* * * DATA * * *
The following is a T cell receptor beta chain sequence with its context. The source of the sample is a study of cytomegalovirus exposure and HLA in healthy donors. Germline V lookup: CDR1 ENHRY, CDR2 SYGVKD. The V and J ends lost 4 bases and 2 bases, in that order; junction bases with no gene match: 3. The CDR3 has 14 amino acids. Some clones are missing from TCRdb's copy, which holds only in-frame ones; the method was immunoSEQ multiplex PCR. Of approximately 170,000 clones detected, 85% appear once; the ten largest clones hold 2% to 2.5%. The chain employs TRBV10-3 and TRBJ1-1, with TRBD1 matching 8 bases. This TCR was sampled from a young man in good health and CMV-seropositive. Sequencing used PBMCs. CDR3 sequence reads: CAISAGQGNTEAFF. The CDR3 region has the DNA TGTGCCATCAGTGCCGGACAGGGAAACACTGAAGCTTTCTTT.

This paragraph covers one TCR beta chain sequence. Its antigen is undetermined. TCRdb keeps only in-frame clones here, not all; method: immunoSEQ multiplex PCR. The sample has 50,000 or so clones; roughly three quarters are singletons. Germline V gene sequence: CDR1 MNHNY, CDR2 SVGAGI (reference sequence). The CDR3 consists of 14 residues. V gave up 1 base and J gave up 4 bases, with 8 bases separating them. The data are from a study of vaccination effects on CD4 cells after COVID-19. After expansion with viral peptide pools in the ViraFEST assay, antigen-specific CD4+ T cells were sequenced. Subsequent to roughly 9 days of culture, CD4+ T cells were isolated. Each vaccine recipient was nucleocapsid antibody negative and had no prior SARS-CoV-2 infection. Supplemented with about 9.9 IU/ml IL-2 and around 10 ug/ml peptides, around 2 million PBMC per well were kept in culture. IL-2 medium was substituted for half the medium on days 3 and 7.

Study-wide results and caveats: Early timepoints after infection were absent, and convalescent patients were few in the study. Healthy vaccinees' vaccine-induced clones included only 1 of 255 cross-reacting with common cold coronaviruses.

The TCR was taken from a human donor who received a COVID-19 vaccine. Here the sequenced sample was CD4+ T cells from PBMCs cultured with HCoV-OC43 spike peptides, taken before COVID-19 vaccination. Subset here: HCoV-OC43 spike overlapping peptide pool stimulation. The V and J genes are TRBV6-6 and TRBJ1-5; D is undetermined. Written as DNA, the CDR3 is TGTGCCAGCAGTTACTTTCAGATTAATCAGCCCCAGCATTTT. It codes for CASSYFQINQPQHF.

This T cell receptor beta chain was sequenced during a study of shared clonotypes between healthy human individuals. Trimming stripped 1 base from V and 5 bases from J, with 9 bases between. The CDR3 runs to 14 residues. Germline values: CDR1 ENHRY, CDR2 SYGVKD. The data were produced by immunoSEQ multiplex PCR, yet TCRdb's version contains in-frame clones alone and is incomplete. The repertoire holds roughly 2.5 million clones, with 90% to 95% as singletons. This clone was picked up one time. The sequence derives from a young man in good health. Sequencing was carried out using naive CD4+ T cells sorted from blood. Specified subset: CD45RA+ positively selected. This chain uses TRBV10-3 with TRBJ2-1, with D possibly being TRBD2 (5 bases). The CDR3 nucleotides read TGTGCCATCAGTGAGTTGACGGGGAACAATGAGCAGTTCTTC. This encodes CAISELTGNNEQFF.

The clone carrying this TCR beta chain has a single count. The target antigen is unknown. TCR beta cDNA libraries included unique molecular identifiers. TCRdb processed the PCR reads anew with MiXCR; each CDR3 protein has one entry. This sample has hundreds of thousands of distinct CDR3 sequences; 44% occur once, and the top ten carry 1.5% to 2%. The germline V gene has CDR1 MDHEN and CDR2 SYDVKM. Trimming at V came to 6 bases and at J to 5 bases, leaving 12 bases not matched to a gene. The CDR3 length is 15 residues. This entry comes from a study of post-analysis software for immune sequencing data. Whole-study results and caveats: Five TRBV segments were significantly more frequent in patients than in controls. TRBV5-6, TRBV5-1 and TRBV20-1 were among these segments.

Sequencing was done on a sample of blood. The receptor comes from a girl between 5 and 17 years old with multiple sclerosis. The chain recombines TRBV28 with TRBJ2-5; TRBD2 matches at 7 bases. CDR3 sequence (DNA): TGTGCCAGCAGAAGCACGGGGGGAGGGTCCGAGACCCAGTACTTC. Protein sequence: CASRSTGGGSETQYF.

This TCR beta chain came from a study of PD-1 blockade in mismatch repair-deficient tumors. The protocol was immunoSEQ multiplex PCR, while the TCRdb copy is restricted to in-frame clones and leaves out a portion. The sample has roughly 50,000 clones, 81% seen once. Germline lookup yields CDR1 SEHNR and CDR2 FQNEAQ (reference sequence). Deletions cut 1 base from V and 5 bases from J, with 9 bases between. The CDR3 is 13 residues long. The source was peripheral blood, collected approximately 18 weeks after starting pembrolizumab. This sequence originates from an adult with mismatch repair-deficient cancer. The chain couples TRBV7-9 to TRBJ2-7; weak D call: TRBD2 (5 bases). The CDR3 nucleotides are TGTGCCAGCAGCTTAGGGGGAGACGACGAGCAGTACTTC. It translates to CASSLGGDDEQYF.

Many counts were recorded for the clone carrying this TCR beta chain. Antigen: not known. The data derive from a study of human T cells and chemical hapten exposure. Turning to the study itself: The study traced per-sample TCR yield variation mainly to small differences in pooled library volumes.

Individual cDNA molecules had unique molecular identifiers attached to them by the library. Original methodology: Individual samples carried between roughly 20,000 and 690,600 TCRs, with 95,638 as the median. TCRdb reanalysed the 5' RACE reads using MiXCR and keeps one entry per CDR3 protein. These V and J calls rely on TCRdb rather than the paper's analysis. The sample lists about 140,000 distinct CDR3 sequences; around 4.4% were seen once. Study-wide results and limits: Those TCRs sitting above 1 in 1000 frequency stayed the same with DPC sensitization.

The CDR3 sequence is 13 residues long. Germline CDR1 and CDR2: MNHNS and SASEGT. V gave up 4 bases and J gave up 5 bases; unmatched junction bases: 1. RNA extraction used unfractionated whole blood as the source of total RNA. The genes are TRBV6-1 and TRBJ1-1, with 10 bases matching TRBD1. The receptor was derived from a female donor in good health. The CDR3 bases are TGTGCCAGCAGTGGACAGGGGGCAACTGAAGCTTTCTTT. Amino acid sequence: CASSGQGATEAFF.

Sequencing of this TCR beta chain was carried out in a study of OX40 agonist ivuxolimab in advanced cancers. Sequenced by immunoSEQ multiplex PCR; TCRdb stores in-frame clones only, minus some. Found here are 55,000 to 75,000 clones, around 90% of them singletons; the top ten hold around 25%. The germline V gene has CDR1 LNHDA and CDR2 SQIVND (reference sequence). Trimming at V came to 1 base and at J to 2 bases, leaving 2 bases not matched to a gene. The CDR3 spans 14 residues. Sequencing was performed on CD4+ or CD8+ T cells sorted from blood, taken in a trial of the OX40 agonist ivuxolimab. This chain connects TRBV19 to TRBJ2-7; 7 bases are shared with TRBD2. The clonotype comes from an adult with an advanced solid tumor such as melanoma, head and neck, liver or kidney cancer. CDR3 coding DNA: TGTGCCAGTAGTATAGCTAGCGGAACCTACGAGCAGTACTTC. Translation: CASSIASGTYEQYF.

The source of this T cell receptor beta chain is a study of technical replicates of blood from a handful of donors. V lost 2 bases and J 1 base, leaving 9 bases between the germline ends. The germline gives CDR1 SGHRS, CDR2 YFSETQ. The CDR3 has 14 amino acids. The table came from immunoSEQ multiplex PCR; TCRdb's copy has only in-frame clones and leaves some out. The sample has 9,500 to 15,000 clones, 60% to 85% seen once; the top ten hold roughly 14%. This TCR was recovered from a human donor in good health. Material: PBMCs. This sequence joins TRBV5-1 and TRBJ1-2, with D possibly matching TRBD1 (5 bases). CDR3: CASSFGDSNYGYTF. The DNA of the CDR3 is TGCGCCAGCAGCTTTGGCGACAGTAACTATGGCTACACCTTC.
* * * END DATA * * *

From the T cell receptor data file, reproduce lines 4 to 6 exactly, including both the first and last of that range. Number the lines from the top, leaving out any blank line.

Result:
The TCR was taken from a human donor who received a COVID-19 vaccine. Here the sequenced sample was CD4+ T cells from PBMCs cultured with HCoV-OC43 spike peptides, taken before COVID-19 vaccination. Subset here: HCoV-OC43 spike overlapping peptide pool stimulation. The V and J genes are TRBV6-6 and TRBJ1-5; D is undetermined. Written as DNA, the CDR3 is TGTGCCAGCAGTTACTTTCAGATTAATCAGCCCCAGCATTTT. It codes for CASSYFQINQPQHF.

This T cell receptor beta chain was sequenced during a study of shared clonotypes between healthy human individuals. Trimming stripped 1 base from V and 5 bases from J, with 9 bases between. The CDR3 runs to 14 residues. Germline values: CDR1 ENHRY, CDR2 SYGVKD. The data were produced by immunoSEQ multiplex PCR, yet TCRdb's version contains in-frame clones alone and is incomplete. The repertoire holds roughly 2.5 million clones, with 90% to 95% as singletons. This clone was picked up one time. The sequence derives from a young man in good health. Sequencing was carried out using naive CD4+ T cells sorted from blood. Specified subset: CD45RA+ positively selected. This chain uses TRBV10-3 with TRBJ2-1, with D possibly being TRBD2 (5 bases). The CDR3 nucleotides read TGTGCCATCAGTGAGTTGACGGGGAACAATGAGCAGTTCTTC. This encodes CAISELTGNNEQFF.

The clone carrying this TCR beta chain has a single count. The target antigen is unknown. TCR beta cDNA libraries included unique molecular identifiers. TCRdb processed the PCR reads anew with MiXCR; each CDR3 protein has one entry. This sample has hundreds of thousands of distinct CDR3 sequences; 44% occur once, and the top ten carry 1.5% to 2%. The germline V gene has CDR1 MDHEN and CDR2 SYDVKM. Trimming at V came to 6 bases and at J to 5 bases, leaving 12 bases not matched to a gene. The CDR3 length is 15 residues. This entry comes from a study of post-analysis software for immune sequencing data. Whole-study results and caveats: Five TRBV segments were significantly more frequent in patients than in controls. TRBV5-6, TRBV5-1 and TRBV20-1 were among these segments.